Rhythm and Flow is the reality talent competition I didn't know I needed, purely because it's brutally honest. The show is searching for the next big rap star and features T.I, Cardi B, Chance the Rapper and a whole host of rap legends as judges and mentors. And while the American Idols are still pretending it's solely about talent, Rhythm and Flow makes no secret of the fact that it's straight up looking for a star who will amass followers and make money. Full stop. There's no time for sob stories because "every rapper has a sad story", it's just down to what each rapper brings to the mic.
I've been on a massive podcast binge for the last couple of weeks and have finally started on Dax Shepard's hit series Armchair Expert. Here, Shepard sits down with his fellow celebrities for an in-depth chat about their lives and careers but also about the realities of fame. These stars get real about everything from the industry to parenting to mental health and addiction. It's an eye-opening look into the pitfalls of perceived success but also the wonderful ways in which celebs support and love one another. Maybe they are just like us after all!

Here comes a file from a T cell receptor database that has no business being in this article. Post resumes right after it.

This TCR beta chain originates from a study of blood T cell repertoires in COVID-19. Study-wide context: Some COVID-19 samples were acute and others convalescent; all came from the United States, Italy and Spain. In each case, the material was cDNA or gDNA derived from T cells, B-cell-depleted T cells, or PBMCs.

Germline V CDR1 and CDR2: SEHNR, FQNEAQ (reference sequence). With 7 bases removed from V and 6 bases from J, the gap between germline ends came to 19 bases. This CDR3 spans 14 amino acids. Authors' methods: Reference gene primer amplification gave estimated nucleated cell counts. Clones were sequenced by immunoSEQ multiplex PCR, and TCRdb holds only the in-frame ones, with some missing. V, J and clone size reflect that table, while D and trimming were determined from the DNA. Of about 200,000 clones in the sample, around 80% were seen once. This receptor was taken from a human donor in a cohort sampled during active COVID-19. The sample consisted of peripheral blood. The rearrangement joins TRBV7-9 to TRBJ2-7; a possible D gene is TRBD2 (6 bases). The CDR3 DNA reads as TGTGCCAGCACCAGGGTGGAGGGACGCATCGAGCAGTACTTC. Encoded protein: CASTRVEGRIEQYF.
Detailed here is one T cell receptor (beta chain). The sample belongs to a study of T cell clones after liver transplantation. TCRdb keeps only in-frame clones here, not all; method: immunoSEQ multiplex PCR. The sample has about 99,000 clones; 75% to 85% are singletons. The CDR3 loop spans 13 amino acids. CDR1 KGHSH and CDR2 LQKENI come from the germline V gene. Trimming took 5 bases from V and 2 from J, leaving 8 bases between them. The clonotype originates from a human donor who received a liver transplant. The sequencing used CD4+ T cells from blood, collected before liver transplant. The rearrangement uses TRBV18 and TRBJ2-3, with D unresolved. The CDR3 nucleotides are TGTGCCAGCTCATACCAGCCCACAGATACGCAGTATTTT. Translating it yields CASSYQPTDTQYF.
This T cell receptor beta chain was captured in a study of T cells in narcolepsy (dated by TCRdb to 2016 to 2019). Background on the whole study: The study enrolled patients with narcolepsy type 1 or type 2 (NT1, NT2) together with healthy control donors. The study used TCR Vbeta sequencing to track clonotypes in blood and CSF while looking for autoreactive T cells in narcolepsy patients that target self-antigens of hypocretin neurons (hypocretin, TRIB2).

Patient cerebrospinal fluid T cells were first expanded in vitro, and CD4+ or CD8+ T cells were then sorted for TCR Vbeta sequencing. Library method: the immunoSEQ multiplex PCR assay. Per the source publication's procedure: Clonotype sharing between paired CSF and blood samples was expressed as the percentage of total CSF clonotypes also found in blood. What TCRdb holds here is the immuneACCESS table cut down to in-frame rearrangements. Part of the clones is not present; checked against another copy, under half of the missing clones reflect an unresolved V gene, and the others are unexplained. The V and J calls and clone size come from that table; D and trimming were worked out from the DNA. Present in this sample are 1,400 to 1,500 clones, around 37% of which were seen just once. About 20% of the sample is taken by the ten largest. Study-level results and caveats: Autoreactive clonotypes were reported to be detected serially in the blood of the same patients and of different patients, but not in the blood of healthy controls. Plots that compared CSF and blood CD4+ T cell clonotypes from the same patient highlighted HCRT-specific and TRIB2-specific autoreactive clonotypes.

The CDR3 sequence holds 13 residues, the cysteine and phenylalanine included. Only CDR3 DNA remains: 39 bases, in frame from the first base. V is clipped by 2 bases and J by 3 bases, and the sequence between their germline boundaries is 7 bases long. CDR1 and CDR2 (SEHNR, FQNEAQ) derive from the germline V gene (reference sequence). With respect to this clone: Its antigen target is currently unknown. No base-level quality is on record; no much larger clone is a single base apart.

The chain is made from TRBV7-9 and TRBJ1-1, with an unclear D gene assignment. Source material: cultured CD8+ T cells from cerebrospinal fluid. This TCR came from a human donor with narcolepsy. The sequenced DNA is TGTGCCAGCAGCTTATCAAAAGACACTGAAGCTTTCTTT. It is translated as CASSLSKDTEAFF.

Speaking of podcast bingeing: One of my favourite podcasts, Still Processing, is back and just as good as ever. ICYMI, it features New York Times culture commentators Wesley Morris and Jenna Wortham, dissecting the latest movements in pop culture as they relate to black culture. It's smart and insightful and – refreshingly in this cancel culture age - makes an effort to examine all sides of an issue. The most recent episode is particularly great because it's all about what an underrated queen J.Lo is, and why she's so important to pop culture. Please check it out. For J.Lo.
This Labour Weekend, Auckland's Silo Park is hosting Te Whāinga: A Culture Lab on Civility. It's a four-day pop-up exhibition - kicking off tomorrow - featuring a collective of local and international artists and their takes on the term "civility" - i.e. what it means to co-exist within communities and humanity as a whole. Visitors can immerse themselves in new and original art experiences, performances and interactive activities while also educating and challenging themselves. If nothing else, it's a chance to check out some art, support some local talent and enjoy your Labour Weekend down by the water.